13:20 GMT13 April 2021
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    Amid the mounting terrorism threat in Europe and the worldwide rise of Islamist extremism, the Norwegian ex-ambassador to Saudi Arabia has raised concerns about the Saudis' funding of Wahhabist propaganda, which facilitates further proliferation of radical Islam.

    According to Carl Schiøtz Wibye, the international community in general and Norway in particular tend to take a mild view of Saudi Arabia's role in spreading extreme Islam.

    "That Saudi Arabia has had a tremendous influence on the spread of the Islamist ideology is quite clear, but apparently very few want to talk about it," Norwegian ex-ambassador to Saudi Arabia, Carl Schiøtz Wibye, told Norwegian daily Aftenposten.

    Meanwhile, Saudi Arabia has been long busy exporting Wahhabist propaganda fueled with oil money. This includes funding religious schools teaching Wahhabism in other countries and printing and exporting Qurans with what he described as violent interpretations in parentheses and footnotes.

    "To put it bluntly, Wahhabism is not even a religion, but a cult built on fanatical fantasies of a power-hungry desert preacher in the 1700s," Carl Schiøtz Wibye argued, venturing that Wahhabism permitted the execution of "apostates," a notion that included proponents of different interpretations of Islam, followers of other religions and non-believers. Coincidentally, this is where Daesh and other Islamist terrorists happen to stand.

    Although Carl Schiøtz Wibye declined a direct link between Saudi Arabia and Daesh, he nevertheless could not rule out this possibility completely, since Saudi transactions were difficult to trace. Still, he called Wahhabism "a dangerous element within Islam" and a factor that could further intensify the Islamization of the world.

    Because of Saudi Arabia's funding of the spread of Wahhabism, Schiøtz Wibye believes it would be a good idea to prohibit political and religious activity financed by totalitarian regimes that do not follow the UN Declaration of Human Rights, which the Norwegian Progress Party suggested in 2010.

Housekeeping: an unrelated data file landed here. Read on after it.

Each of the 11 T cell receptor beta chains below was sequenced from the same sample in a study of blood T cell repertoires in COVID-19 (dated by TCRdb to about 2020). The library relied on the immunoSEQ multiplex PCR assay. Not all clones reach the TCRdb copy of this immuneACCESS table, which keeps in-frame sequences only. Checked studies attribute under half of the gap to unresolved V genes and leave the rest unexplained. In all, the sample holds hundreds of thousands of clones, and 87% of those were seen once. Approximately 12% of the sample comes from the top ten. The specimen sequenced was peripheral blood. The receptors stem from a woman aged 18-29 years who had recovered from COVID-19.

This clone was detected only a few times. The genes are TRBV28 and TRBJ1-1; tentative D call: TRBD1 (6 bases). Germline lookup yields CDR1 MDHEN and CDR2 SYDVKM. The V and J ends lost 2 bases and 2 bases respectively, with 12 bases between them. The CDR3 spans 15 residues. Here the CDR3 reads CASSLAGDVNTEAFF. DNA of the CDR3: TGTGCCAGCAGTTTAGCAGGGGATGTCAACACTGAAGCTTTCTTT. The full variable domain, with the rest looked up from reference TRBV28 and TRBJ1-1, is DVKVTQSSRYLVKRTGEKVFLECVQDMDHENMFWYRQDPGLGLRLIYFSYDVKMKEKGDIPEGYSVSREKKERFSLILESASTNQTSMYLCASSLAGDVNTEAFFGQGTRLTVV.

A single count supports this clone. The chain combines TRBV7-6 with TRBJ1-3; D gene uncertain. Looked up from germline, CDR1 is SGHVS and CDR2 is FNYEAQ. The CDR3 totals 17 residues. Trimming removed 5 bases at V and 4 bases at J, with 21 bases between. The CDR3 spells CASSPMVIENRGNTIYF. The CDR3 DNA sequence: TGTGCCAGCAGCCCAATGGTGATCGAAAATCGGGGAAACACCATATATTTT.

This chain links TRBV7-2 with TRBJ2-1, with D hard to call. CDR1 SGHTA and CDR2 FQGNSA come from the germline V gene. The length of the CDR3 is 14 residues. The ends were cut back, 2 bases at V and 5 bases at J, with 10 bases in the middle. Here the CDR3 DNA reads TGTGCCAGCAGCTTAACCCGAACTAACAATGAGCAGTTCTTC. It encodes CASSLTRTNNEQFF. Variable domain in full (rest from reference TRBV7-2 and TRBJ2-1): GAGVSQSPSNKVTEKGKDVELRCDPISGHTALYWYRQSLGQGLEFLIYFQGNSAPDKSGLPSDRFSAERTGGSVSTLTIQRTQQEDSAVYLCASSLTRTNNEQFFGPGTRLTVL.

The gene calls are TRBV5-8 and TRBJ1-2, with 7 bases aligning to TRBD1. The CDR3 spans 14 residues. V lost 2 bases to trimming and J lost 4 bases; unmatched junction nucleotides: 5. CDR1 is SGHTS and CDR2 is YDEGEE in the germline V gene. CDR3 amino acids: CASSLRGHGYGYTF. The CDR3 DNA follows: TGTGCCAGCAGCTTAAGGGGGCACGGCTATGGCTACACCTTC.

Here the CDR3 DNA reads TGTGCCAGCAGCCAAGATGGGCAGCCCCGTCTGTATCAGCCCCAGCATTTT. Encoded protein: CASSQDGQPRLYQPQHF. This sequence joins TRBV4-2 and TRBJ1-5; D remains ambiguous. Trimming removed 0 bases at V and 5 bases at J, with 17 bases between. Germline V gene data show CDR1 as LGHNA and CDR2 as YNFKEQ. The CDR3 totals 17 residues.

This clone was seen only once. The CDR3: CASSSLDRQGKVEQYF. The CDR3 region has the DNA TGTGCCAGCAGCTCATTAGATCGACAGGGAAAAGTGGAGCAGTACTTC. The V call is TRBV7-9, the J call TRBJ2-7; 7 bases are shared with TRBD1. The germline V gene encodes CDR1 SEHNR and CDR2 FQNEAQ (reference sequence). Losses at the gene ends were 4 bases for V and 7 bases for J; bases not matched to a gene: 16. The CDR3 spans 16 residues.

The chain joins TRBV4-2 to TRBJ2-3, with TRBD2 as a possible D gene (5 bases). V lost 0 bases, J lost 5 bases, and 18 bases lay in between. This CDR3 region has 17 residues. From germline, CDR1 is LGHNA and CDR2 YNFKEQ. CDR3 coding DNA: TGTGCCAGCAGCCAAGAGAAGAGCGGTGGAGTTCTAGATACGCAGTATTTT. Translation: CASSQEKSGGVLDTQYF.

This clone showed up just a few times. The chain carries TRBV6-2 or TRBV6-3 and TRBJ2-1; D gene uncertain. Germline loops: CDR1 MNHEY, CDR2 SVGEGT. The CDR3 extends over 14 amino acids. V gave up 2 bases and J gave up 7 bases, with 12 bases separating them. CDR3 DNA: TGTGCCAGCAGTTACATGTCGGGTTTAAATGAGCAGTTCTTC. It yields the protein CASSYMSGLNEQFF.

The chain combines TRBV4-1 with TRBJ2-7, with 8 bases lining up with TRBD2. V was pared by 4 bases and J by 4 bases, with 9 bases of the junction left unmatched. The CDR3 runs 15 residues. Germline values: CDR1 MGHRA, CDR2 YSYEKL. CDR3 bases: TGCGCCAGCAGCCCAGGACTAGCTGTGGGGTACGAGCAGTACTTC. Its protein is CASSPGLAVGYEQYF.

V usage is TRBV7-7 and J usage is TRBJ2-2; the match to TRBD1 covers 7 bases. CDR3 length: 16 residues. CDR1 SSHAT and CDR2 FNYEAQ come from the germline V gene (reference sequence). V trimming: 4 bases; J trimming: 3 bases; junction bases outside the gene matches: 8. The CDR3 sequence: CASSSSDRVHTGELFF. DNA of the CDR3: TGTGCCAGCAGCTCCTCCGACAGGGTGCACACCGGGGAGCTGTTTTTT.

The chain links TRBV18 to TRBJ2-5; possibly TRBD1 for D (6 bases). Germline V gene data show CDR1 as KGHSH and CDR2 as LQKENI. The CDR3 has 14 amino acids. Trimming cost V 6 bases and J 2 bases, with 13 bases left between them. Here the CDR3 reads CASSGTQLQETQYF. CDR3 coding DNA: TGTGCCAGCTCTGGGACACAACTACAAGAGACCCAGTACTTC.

"To block the influence of Wahhabism, we must provide an overview of this ideology and weed out local feed wherever it comes from, be it through financial support, literature or videos by preachers who say terrible things online. In addition, we require that all imams should speak Norwegian, so we can better understand what is happening in the Muslim community in Norway, he said.

    Furthermore, the former ambassador sees no harm in prohibiting face-covering headwear, such as the niqab, in line with France.

    "The niqab is not part of Islam, it is an interpretation that emerged in recent years about how to keep women in their place," he said, citing interpersonal problems caused by such garments.

    After two and a half years in retirement, Carl Schiøtz Wibye wrote a book about the country he lived in for five years, from 2008 to 2013. In his book "Kingdom of Terror," launched on February 9, Schiøtz Wibye described Saudi Arabia as a country with no public cultural life, where citizens have to resort to neighboring countries or create hideouts in their basements to be safe from persecution. From his own experience, he narrated about hidden "cellar parties" with friends, since music and festivities were banned in Saudi Arabia.

    Nevertheless, Schiøtz Wibye voiced optimism, suggesting that the majority of Muslims sought a peaceful life. At some point, extreme Islam will die out or will be knocked down, he said. According to Schiøtz Wibye, the only question was just how long it would take. He also suggested that Daesh will prove unable to survive in the long run.

    "The citizens will eventually protest the brutality and the boredom in a country where relations with the opposite sex and most cultural expressions are illegal and punishable," Schiøtz Wibye concluded.

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    Wahhabism, Islamic extremism, radical Islam, Daesh, Saudi Arabia, Scandinavia, Norway
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